Thursday, April 06, 2006

The Futility of Recycling

Apparently Michigan was getting fed up of dealing with our stinky Toronto garbage, or else our rotting heaps were getting too hefty to haul all the way to Michigan, but either way, the powers that be decided that they were spending too much money on stuff we don't even want anymore.

This sparked a renewed recycling initiative in the GTA. To reduce the amount of waste we threw to the curb, the city implemented a compost program in addition to the recycling program. To discourage us from cheating, they limited garbage pick-up to one bag per household every 2 weeks. Now, normally I wouldn't mind. I have always been a first-rate recycler. So every day Jason asks me "what is this?" and I tell him which box to put it in - brown, green, or blue. The rules are impossibly complicated, and the garbage men are finicky. If you don't tape up your cardboard in just such a way, then their superior garbage morality prohibits them from taking it. The grocery stores around here sell special bags for your compost, made of supposedly special plastic that looks the same but certainly costs more, but you don't have to use them, and in fact if you have more compost than fits in your compost bin, then you must put the additional stuff in clear plastic bags, while the green compost bags that you paid extravagant amounts for are of no use.

Still, we persevere. Jason hasn't caught on, of course. He doesn't know where coffee grinds go, and it doesn't make sense to him that a foil plate is recyclable while tin foil is not. It doesn't make much sense to me either, but luckily I have a knack for remembering senseless things.

Our upstairs neighbours, however, are hostile to the idea. If we don't fill our compost bin to the top, then they see this as an invitation to load it up with their own garbage. In fact, on a few occasions, we've caught them putting our compost in our garbage, and putting their garbage in our compost. That is, until one of other neighbours stole our compost bin, because these things cost money to replace you know, and obviously the city thinks that even though they've imposed on our very lifestyles just to do this crazy thing that is useless anyway when your neighbours are insane, but they think we the taxpayers should continue to pay out of pocket for the privilege of sorting through our own trash.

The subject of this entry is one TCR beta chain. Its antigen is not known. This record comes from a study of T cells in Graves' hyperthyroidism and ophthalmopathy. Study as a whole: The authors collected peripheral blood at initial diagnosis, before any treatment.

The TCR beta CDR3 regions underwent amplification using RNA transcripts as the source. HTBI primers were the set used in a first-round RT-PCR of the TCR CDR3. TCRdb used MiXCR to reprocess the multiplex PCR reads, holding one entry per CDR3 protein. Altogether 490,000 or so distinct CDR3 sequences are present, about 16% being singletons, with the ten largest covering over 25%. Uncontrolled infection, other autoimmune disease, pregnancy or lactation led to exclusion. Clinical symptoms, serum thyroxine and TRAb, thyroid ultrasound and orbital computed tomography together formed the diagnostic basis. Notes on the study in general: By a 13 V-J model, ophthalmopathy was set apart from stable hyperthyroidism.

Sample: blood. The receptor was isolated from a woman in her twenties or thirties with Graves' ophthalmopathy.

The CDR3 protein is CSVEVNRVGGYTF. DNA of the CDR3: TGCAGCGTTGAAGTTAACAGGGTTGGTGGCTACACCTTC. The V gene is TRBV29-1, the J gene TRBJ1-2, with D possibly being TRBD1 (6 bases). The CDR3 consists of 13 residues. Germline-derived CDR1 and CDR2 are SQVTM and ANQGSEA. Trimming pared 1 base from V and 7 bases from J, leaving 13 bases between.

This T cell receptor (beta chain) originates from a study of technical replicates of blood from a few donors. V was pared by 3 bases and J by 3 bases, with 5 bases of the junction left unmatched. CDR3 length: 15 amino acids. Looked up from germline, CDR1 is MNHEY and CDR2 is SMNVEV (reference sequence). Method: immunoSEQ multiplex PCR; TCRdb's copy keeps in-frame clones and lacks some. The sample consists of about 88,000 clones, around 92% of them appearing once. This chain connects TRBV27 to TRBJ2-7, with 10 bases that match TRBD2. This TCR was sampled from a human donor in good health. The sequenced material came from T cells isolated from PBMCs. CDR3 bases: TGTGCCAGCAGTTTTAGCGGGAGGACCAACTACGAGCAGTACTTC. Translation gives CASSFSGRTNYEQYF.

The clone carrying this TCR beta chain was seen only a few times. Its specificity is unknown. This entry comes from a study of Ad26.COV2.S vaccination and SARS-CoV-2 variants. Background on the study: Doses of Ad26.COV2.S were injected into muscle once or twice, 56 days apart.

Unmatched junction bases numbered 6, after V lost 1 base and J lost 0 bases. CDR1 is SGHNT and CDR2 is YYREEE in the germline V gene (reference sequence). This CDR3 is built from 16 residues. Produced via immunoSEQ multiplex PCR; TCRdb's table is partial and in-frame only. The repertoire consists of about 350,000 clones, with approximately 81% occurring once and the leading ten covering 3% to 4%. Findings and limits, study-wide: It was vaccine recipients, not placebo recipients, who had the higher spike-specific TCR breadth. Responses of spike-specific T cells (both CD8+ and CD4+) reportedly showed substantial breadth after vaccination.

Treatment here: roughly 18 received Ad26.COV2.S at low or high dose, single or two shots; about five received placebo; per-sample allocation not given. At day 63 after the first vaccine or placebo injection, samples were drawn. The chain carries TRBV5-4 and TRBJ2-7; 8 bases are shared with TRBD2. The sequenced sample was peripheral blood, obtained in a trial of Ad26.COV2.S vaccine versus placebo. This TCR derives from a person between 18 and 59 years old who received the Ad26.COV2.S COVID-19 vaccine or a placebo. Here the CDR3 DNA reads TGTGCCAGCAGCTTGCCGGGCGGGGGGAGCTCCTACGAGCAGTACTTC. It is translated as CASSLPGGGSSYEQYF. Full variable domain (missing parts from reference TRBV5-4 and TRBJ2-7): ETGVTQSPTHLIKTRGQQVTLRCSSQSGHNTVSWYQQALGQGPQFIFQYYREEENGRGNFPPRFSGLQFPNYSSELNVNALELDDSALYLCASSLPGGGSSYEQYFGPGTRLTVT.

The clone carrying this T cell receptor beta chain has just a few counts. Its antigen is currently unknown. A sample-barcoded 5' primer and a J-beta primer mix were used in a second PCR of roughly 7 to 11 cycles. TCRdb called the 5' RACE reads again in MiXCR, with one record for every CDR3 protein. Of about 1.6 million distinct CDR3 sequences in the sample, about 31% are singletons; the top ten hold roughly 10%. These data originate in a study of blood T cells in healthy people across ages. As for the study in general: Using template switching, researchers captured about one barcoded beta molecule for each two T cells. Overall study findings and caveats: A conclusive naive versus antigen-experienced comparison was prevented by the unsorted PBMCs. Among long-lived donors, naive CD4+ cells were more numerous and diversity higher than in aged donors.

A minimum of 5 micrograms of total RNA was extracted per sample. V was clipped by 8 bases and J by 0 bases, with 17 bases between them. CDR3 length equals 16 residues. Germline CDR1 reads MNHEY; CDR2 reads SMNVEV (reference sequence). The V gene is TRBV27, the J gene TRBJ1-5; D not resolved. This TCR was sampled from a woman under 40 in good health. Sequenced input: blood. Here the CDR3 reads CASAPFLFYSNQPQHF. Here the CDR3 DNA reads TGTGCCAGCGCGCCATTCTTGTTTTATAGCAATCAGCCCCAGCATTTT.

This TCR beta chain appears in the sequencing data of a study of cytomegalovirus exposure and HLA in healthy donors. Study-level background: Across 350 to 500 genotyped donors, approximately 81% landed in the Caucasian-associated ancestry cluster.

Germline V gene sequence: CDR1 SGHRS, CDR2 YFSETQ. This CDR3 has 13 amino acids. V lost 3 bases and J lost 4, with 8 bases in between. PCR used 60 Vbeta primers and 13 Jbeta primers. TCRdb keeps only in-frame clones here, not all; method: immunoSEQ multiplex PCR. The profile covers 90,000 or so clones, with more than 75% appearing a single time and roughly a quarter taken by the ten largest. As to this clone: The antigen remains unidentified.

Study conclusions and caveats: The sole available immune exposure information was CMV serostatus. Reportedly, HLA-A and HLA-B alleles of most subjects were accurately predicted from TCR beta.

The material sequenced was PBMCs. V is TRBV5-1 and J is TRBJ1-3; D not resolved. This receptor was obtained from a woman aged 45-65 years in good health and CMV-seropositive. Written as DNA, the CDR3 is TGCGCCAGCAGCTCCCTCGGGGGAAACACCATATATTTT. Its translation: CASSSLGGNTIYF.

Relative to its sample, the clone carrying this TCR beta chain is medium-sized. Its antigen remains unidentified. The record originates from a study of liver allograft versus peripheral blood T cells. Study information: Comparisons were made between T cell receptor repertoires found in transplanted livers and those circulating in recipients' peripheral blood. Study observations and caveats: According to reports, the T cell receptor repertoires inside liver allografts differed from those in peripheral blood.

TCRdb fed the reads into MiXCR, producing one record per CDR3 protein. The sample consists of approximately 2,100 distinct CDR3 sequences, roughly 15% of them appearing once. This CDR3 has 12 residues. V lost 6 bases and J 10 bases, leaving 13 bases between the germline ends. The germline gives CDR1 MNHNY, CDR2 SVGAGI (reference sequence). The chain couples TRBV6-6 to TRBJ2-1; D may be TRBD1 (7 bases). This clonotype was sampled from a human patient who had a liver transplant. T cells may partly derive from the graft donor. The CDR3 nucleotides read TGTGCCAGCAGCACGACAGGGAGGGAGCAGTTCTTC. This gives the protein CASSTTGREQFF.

Now, I could deal with all of that, if it wasn't for this:

Do you know what they do with my recyclables? The cardboard, which I have lovingly collected, grudgingly sorted and assembled, and crankily tied up with tape or string, is taken away, reverted to pulp, and sold away so it can be turned into a recycled paper product.

My plastics are melted down and made into new plastics.

My compostables, which include very personal things like tissues, dirty diapers, and nail clippings, are piled into a dung heap where they eventually become fertilizer.

The city makes money on converting my trash, and then it sells it back to me AT FULL PRICE. I am paying money for the pleasure of re-receiving my own garbage. I think we citizens should be charging them to come get our valuable shitty diapers and half-eating apples. This stuff is pure gold, baby, and we're giving it away! And even worse, we're buying it back! And we don't even get a price break!

If this is not the definition of pure insanity, then I don't know what is. Citizens, it is time to take back our refuse! Demand a fair price for the goldmines in our glad bags. For years they have pretended that garbage pick-up was a favour bestowed upon the taxpayers, but now we know the truth! Garbage is a booming economy, and we're giving away our stocks for free! We are the shareholders of our own slop. Unite, fellow garbage producers, and make your garbage work for you.

And remember: Reduce, Reuse, Recycle - MY ASS!

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